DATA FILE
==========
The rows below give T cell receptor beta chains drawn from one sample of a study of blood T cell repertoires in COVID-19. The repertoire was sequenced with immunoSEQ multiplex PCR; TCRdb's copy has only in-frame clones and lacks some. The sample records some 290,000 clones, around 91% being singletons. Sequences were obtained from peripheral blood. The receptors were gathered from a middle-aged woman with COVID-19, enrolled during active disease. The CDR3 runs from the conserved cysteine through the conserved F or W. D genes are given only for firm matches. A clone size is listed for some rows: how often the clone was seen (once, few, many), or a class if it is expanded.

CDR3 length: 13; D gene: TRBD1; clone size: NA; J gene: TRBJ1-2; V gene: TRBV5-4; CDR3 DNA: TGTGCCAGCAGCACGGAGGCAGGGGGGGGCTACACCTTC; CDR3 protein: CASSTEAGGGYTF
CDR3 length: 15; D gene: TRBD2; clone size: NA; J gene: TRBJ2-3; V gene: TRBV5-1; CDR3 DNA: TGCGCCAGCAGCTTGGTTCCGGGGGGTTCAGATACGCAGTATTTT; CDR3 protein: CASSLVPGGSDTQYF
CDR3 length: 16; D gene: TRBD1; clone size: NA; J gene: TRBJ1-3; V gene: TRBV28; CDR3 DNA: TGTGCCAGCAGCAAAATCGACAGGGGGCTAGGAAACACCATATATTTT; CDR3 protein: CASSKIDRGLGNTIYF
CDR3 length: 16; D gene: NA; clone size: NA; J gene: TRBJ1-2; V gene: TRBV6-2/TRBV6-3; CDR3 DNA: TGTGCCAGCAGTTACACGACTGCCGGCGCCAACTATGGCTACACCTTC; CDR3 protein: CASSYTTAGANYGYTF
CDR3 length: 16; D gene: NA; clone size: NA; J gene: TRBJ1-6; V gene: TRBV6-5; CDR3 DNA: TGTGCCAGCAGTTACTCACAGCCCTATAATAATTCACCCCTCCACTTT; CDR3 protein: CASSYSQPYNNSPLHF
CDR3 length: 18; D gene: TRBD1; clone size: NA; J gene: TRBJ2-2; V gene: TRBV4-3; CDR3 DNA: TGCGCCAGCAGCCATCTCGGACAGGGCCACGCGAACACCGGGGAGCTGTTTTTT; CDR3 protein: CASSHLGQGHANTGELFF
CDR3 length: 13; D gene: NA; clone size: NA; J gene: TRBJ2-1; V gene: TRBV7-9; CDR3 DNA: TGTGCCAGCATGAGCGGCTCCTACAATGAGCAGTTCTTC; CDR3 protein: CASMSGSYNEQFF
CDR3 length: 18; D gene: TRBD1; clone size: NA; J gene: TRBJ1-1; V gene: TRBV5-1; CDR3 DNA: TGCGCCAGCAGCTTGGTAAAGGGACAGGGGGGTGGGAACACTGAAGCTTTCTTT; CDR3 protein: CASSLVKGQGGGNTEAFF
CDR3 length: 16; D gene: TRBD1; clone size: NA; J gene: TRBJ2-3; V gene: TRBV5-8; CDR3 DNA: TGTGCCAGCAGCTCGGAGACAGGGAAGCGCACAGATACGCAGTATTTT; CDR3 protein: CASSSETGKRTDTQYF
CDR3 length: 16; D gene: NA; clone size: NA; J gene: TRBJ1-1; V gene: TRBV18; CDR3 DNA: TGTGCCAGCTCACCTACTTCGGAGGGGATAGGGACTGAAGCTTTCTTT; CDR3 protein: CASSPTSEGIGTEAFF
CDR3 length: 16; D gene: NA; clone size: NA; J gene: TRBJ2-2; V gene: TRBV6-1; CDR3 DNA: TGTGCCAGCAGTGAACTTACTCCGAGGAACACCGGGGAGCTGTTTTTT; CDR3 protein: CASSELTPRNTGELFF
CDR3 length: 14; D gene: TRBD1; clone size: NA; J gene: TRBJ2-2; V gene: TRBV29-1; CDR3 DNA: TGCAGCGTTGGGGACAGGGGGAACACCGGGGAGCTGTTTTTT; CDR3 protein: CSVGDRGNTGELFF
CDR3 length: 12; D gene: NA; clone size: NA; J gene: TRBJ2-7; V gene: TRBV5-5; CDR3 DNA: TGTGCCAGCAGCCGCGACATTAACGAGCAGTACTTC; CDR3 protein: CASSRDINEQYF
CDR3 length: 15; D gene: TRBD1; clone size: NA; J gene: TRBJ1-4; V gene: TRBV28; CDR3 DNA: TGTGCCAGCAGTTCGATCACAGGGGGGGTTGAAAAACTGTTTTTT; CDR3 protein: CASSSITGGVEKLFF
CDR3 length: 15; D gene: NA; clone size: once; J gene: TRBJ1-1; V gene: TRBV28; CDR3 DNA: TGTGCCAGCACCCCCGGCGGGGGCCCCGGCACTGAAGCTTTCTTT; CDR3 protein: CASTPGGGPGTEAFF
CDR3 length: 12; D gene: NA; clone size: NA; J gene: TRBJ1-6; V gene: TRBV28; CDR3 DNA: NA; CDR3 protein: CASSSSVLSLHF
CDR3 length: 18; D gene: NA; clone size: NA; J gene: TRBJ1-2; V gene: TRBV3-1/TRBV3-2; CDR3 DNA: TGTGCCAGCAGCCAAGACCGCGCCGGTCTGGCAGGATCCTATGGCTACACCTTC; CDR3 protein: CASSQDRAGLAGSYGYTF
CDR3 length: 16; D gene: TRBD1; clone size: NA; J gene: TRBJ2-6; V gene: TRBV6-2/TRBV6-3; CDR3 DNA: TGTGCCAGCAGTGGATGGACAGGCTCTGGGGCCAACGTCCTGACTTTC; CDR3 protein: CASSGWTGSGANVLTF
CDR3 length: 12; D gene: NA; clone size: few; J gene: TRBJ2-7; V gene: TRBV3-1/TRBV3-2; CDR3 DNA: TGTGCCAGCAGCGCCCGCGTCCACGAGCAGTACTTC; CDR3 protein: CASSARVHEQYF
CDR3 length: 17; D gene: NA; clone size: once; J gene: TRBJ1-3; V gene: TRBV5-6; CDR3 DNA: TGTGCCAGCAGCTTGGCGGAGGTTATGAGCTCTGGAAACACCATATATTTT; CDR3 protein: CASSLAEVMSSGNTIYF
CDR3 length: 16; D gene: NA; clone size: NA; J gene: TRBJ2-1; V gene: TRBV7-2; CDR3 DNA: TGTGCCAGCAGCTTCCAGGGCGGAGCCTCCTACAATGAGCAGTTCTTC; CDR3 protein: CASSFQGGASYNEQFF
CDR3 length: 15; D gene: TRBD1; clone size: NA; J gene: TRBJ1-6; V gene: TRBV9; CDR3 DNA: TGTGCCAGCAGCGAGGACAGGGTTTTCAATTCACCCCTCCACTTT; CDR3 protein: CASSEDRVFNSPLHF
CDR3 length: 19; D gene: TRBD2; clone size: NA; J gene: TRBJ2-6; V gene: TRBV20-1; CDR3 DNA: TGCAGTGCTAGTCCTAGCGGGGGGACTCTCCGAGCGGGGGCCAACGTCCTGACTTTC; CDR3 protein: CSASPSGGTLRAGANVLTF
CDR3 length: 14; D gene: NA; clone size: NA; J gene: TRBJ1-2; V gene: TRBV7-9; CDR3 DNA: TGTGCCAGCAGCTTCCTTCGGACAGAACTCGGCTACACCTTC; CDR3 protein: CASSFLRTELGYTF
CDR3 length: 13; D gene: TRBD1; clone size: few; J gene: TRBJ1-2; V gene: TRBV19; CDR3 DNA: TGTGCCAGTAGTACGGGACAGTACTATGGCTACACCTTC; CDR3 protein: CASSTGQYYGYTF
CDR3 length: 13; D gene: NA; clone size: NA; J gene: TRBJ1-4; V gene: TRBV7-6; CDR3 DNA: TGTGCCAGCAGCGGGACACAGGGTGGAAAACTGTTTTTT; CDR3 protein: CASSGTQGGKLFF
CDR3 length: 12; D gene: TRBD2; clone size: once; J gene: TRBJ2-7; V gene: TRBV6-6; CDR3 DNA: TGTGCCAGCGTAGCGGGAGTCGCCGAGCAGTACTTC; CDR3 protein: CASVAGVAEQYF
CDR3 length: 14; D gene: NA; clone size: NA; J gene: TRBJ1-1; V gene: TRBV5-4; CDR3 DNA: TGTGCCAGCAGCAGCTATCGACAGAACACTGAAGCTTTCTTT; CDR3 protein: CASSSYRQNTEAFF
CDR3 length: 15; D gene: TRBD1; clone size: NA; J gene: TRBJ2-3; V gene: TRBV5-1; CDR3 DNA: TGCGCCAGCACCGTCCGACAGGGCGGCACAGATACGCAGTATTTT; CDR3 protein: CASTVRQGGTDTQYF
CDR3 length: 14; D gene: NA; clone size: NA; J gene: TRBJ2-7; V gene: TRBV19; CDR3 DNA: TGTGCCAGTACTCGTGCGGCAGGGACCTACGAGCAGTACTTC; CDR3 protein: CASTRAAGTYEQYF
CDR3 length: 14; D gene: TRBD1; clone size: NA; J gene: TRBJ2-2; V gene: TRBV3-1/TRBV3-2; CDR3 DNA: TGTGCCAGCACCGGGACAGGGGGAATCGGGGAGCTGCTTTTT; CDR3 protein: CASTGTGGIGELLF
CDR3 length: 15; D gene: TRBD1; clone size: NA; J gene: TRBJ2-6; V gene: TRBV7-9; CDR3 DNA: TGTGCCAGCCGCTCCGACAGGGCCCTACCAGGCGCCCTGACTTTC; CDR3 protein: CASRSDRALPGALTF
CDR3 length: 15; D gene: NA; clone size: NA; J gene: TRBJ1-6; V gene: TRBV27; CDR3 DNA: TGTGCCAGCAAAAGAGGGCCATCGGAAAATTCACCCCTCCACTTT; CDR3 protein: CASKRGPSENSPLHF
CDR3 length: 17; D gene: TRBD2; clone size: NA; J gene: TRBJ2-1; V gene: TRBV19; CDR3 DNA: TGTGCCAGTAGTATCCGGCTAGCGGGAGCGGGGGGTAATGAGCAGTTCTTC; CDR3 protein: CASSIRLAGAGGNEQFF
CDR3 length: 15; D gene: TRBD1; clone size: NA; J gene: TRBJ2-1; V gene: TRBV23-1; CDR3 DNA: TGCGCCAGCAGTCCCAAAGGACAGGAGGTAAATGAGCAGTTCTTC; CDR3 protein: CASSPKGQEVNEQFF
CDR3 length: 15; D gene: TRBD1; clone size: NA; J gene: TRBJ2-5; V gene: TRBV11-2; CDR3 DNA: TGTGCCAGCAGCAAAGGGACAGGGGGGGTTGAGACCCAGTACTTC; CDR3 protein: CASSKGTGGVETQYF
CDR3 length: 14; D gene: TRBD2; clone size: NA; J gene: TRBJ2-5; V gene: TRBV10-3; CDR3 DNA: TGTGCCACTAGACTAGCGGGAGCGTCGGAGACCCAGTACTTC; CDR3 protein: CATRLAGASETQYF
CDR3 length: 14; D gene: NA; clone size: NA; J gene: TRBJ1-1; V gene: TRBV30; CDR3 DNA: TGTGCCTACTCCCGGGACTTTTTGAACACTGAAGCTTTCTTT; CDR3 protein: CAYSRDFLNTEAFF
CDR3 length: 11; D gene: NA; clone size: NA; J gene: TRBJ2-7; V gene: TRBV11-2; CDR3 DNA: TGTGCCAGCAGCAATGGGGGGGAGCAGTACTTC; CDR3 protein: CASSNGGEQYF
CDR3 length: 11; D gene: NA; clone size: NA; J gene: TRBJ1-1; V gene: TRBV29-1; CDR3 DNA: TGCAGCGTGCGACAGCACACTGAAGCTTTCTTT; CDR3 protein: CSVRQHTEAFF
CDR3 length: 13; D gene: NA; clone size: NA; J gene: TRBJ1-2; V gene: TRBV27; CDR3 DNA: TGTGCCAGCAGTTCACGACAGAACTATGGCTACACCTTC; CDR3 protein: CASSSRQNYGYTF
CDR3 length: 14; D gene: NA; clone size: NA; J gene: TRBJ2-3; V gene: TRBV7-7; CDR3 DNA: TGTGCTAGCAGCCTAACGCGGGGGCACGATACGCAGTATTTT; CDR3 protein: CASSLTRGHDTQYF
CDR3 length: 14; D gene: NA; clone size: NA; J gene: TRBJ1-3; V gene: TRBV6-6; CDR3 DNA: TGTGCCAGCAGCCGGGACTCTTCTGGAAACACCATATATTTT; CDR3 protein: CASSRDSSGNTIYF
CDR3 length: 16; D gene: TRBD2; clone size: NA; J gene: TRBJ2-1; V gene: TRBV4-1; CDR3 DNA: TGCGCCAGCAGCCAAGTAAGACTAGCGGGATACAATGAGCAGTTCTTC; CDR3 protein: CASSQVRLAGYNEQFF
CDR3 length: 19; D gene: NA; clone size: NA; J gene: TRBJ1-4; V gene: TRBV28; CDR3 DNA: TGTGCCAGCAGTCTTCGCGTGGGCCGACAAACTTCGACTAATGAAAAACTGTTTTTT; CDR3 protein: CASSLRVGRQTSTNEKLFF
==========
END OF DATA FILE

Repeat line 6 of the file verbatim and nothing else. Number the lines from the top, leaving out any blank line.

CDR3 length: 16; D gene: NA; clone size: NA; J gene: TRBJ1-6; V gene: TRBV6-5; CDR3 DNA: TGTGCCAGCAGTTACTCACAGCCCTATAATAATTCACCCCTCCACTTT; CDR3 protein: CASSYSQPYNNSPLHF